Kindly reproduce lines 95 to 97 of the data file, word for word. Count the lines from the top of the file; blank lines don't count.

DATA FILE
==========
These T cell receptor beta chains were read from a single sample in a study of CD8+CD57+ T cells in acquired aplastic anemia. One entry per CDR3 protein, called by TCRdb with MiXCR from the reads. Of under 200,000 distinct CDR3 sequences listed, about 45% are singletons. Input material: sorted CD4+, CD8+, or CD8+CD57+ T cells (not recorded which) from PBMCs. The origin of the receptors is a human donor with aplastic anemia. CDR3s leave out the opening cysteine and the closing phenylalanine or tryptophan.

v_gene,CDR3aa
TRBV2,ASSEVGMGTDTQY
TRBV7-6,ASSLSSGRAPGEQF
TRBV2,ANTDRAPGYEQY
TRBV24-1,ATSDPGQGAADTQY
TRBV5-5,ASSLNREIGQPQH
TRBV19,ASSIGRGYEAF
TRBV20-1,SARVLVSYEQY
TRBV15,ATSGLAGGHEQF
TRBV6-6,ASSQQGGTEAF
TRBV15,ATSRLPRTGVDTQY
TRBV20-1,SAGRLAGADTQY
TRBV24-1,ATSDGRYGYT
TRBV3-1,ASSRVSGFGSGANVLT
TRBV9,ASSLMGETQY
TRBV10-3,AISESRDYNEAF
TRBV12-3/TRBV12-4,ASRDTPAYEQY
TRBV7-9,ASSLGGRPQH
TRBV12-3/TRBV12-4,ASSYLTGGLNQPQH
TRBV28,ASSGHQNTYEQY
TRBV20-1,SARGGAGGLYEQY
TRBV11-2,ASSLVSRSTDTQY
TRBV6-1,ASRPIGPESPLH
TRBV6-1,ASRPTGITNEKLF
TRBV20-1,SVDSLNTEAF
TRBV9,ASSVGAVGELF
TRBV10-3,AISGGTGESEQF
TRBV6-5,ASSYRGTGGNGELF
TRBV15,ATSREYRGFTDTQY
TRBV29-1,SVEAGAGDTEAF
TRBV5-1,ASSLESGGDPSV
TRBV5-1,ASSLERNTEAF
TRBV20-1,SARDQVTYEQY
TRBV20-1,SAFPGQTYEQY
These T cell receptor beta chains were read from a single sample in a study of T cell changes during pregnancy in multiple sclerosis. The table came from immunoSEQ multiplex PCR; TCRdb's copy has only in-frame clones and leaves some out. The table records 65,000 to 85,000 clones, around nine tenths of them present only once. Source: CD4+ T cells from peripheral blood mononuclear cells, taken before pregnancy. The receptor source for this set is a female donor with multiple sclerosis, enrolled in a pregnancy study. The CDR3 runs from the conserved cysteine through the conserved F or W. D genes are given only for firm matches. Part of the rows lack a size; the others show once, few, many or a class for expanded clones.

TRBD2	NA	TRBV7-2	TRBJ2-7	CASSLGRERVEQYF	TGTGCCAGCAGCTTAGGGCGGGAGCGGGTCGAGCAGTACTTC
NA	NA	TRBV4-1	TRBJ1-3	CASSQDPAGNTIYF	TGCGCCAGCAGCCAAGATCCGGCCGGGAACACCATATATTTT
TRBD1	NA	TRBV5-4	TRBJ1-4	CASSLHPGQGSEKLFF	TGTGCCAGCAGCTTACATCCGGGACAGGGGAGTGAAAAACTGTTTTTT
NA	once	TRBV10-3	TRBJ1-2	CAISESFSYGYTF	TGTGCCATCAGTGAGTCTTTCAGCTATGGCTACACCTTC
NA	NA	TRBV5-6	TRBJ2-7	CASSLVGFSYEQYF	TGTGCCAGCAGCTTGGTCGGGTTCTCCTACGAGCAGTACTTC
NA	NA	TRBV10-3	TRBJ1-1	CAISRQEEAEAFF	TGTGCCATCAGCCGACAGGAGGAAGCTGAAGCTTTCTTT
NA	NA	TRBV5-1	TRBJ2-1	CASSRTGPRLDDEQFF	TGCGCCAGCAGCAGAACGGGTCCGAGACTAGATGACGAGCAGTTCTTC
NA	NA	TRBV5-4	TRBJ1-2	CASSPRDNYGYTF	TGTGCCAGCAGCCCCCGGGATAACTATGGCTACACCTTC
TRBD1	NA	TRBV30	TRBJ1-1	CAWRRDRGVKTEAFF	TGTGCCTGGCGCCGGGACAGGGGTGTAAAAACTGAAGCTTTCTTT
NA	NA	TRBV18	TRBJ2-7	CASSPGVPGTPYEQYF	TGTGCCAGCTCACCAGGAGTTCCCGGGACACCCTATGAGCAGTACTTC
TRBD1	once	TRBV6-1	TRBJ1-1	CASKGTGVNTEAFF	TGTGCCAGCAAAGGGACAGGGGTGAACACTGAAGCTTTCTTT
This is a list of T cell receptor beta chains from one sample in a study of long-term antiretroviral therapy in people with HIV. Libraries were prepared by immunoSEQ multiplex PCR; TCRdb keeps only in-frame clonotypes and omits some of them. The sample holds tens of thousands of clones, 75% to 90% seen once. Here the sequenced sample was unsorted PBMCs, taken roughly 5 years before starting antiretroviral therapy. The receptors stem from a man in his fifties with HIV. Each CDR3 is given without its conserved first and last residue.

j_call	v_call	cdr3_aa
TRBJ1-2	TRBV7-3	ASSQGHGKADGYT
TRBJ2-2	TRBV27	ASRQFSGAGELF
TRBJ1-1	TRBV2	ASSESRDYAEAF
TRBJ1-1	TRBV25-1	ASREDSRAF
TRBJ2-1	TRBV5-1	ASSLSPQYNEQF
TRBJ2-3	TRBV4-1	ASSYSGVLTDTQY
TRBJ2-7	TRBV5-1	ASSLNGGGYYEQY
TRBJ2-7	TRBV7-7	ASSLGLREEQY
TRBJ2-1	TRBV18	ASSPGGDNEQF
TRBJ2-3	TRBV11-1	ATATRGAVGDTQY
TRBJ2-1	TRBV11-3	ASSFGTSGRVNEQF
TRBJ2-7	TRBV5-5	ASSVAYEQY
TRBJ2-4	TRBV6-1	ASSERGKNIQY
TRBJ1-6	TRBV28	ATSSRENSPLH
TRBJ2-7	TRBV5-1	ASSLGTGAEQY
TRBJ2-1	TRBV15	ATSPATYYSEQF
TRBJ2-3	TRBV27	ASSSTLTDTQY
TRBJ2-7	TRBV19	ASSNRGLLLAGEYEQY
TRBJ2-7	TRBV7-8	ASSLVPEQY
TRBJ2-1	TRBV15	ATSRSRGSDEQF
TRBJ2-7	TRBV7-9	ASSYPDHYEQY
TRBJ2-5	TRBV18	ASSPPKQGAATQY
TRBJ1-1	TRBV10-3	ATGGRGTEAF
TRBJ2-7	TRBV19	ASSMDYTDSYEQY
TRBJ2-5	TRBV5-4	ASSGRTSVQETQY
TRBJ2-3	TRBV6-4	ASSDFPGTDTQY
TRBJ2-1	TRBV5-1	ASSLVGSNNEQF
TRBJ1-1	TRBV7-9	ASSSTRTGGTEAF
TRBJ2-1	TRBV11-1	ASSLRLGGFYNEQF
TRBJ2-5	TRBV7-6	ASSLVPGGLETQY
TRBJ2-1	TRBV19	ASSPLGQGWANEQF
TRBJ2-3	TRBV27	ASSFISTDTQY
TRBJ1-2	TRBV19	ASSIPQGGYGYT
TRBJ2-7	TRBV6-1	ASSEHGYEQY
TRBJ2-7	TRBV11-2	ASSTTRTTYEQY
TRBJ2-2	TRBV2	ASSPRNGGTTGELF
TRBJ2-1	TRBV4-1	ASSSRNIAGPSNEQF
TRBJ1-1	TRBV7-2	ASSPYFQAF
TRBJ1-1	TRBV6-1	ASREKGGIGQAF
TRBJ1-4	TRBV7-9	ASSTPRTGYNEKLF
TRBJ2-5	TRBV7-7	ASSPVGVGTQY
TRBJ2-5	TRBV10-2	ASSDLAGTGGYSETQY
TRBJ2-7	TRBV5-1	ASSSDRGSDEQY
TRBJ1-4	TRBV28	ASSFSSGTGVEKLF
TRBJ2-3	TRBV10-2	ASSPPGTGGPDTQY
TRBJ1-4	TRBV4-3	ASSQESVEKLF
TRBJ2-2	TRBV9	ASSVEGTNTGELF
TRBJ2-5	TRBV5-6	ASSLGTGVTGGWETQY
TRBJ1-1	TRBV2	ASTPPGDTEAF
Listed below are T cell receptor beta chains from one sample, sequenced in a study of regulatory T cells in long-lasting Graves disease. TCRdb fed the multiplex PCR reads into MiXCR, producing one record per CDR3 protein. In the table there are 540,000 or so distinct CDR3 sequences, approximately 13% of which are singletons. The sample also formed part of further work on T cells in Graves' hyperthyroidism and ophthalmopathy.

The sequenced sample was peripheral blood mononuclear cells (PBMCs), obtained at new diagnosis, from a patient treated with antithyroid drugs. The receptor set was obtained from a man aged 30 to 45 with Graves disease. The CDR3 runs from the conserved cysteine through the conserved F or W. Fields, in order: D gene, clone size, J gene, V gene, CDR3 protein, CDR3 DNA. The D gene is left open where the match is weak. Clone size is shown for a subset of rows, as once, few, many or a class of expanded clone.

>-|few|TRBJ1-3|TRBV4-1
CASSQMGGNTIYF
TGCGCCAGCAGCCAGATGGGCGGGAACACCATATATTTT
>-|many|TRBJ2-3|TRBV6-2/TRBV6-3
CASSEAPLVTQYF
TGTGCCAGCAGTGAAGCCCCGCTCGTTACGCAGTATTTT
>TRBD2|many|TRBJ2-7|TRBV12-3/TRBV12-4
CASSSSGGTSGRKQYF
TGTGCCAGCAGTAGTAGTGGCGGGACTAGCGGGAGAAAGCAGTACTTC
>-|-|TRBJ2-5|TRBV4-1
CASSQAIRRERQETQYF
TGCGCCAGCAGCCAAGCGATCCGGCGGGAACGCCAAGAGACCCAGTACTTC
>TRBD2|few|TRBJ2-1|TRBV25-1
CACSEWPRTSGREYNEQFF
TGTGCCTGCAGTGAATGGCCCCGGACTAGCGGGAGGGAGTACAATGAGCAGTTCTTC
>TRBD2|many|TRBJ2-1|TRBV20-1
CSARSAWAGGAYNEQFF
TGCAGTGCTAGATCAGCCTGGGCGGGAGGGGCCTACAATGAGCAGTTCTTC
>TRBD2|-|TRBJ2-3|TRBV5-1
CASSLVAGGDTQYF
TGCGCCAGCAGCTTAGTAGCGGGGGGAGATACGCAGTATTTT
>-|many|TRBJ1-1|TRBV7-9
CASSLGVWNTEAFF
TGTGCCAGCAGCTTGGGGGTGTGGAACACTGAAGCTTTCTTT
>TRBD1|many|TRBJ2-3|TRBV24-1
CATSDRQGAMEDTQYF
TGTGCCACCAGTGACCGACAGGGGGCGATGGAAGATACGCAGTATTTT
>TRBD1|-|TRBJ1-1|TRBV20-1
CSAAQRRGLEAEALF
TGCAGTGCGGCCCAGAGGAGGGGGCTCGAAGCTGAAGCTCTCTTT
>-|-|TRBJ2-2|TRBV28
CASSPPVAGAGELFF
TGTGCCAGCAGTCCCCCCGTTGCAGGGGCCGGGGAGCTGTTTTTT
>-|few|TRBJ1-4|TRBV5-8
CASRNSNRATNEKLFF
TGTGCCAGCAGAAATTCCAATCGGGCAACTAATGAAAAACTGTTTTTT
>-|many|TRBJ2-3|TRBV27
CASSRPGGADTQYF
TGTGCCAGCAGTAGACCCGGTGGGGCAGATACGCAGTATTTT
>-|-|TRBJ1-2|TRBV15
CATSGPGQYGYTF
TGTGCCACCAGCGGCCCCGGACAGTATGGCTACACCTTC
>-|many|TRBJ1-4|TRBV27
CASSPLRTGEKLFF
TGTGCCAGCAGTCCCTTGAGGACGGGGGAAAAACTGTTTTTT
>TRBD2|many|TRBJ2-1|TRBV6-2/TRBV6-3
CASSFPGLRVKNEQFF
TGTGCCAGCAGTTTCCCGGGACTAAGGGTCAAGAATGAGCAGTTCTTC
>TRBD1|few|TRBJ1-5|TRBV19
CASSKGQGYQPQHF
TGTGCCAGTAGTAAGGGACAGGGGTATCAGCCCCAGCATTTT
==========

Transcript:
TRBJ1-4	TRBV4-3	ASSQESVEKLF
TRBJ2-2	TRBV9	ASSVEGTNTGELF
TRBJ2-5	TRBV5-6	ASSLGTGVTGGWETQY